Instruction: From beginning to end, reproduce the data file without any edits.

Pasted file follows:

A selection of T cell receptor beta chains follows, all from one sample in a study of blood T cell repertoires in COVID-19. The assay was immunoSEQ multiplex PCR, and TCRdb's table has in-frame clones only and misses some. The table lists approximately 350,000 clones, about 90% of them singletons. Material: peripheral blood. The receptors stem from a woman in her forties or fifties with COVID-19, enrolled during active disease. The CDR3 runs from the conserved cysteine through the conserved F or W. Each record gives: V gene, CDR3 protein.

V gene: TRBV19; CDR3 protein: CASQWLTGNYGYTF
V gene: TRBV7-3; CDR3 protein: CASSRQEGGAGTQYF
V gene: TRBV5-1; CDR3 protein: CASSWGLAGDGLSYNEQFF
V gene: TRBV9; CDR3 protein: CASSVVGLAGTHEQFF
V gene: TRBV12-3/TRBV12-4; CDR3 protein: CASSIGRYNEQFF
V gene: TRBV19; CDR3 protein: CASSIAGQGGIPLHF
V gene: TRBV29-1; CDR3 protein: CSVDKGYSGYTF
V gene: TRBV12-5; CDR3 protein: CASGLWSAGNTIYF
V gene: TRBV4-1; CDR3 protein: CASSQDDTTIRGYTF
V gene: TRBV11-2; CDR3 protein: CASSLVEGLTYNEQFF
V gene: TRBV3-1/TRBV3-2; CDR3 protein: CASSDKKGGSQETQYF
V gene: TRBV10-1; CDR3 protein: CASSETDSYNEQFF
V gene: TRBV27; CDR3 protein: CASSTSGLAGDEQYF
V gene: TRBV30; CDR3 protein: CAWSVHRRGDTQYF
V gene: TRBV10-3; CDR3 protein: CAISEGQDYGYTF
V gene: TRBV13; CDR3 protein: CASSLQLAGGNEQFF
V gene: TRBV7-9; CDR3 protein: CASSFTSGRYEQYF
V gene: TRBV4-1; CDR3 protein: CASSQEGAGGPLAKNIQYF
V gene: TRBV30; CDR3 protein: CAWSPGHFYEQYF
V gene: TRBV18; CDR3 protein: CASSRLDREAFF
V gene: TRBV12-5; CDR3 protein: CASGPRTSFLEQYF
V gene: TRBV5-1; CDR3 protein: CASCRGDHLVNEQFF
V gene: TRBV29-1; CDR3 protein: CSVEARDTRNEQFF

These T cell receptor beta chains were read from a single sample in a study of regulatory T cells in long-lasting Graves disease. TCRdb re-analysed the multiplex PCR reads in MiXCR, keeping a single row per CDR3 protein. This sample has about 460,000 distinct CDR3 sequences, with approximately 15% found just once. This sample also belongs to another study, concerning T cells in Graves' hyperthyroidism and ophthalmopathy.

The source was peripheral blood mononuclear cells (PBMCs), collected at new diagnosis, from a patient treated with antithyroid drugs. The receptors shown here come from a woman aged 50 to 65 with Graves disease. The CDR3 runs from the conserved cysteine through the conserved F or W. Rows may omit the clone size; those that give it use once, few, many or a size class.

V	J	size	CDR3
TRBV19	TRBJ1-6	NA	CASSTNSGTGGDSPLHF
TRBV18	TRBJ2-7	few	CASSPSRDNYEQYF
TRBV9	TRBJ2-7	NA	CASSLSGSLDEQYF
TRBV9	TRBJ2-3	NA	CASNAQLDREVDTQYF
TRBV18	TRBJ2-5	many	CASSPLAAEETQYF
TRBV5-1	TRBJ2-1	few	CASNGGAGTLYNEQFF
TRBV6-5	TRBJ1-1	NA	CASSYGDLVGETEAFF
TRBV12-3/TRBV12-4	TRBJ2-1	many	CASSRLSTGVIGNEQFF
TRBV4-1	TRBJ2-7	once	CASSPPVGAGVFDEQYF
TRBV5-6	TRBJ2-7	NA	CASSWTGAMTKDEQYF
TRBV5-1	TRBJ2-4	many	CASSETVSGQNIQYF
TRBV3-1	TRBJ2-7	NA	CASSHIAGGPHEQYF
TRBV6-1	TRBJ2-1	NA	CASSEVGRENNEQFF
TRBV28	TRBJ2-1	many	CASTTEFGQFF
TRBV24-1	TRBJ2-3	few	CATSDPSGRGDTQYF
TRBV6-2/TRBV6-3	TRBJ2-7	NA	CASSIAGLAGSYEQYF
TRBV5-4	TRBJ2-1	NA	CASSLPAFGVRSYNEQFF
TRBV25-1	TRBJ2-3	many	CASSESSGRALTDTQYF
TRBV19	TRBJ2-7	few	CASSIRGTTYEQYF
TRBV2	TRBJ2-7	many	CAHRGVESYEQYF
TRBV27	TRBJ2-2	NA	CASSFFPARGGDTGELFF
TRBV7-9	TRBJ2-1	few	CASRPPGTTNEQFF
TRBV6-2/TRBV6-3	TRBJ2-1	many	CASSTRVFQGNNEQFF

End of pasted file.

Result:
A selection of T cell receptor beta chains follows, all from one sample in a study of blood T cell repertoires in COVID-19. The assay was immunoSEQ multiplex PCR, and TCRdb's table has in-frame clones only and misses some. The table lists approximately 350,000 clones, about 90% of them singletons. Material: peripheral blood. The receptors stem from a woman in her forties or fifties with COVID-19, enrolled during active disease. The CDR3 runs from the conserved cysteine through the conserved F or W. Each record gives: V gene, CDR3 protein.

V gene: TRBV19; CDR3 protein: CASQWLTGNYGYTF
V gene: TRBV7-3; CDR3 protein: CASSRQEGGAGTQYF
V gene: TRBV5-1; CDR3 protein: CASSWGLAGDGLSYNEQFF
V gene: TRBV9; CDR3 protein: CASSVVGLAGTHEQFF
V gene: TRBV12-3/TRBV12-4; CDR3 protein: CASSIGRYNEQFF
V gene: TRBV19; CDR3 protein: CASSIAGQGGIPLHF
V gene: TRBV29-1; CDR3 protein: CSVDKGYSGYTF
V gene: TRBV12-5; CDR3 protein: CASGLWSAGNTIYF
V gene: TRBV4-1; CDR3 protein: CASSQDDTTIRGYTF
V gene: TRBV11-2; CDR3 protein: CASSLVEGLTYNEQFF
V gene: TRBV3-1/TRBV3-2; CDR3 protein: CASSDKKGGSQETQYF
V gene: TRBV10-1; CDR3 protein: CASSETDSYNEQFF
V gene: TRBV27; CDR3 protein: CASSTSGLAGDEQYF
V gene: TRBV30; CDR3 protein: CAWSVHRRGDTQYF
V gene: TRBV10-3; CDR3 protein: CAISEGQDYGYTF
V gene: TRBV13; CDR3 protein: CASSLQLAGGNEQFF
V gene: TRBV7-9; CDR3 protein: CASSFTSGRYEQYF
V gene: TRBV4-1; CDR3 protein: CASSQEGAGGPLAKNIQYF
V gene: TRBV30; CDR3 protein: CAWSPGHFYEQYF
V gene: TRBV18; CDR3 protein: CASSRLDREAFF
V gene: TRBV12-5; CDR3 protein: CASGPRTSFLEQYF
V gene: TRBV5-1; CDR3 protein: CASCRGDHLVNEQFF
V gene: TRBV29-1; CDR3 protein: CSVEARDTRNEQFF

These T cell receptor beta chains were read from a single sample in a study of regulatory T cells in long-lasting Graves disease. TCRdb re-analysed the multiplex PCR reads in MiXCR, keeping a single row per CDR3 protein. This sample has about 460,000 distinct CDR3 sequences, with approximately 15% found just once. This sample also belongs to another study, concerning T cells in Graves' hyperthyroidism and ophthalmopathy.

The source was peripheral blood mononuclear cells (PBMCs), collected at new diagnosis, from a patient treated with antithyroid drugs. The receptors shown here come from a woman aged 50 to 65 with Graves disease. The CDR3 runs from the conserved cysteine through the conserved F or W. Rows may omit the clone size; those that give it use once, few, many or a size class.

V	J	size	CDR3
TRBV19	TRBJ1-6	NA	CASSTNSGTGGDSPLHF
TRBV18	TRBJ2-7	few	CASSPSRDNYEQYF
TRBV9	TRBJ2-7	NA	CASSLSGSLDEQYF
TRBV9	TRBJ2-3	NA	CASNAQLDREVDTQYF
TRBV18	TRBJ2-5	many	CASSPLAAEETQYF
TRBV5-1	TRBJ2-1	few	CASNGGAGTLYNEQFF
TRBV6-5	TRBJ1-1	NA	CASSYGDLVGETEAFF
TRBV12-3/TRBV12-4	TRBJ2-1	many	CASSRLSTGVIGNEQFF
TRBV4-1	TRBJ2-7	once	CASSPPVGAGVFDEQYF
TRBV5-6	TRBJ2-7	NA	CASSWTGAMTKDEQYF
TRBV5-1	TRBJ2-4	many	CASSETVSGQNIQYF
TRBV3-1	TRBJ2-7	NA	CASSHIAGGPHEQYF
TRBV6-1	TRBJ2-1	NA	CASSEVGRENNEQFF
TRBV28	TRBJ2-1	many	CASTTEFGQFF
TRBV24-1	TRBJ2-3	few	CATSDPSGRGDTQYF
TRBV6-2/TRBV6-3	TRBJ2-7	NA	CASSIAGLAGSYEQYF
TRBV5-4	TRBJ2-1	NA	CASSLPAFGVRSYNEQFF
TRBV25-1	TRBJ2-3	many	CASSESSGRALTDTQYF
TRBV19	TRBJ2-7	few	CASSIRGTTYEQYF
TRBV2	TRBJ2-7	many	CAHRGVESYEQYF
TRBV27	TRBJ2-2	NA	CASSFFPARGGDTGELFF
TRBV7-9	TRBJ2-1	few	CASRPPGTTNEQFF
TRBV6-2/TRBV6-3	TRBJ2-1	many	CASSTRVFQGNNEQFF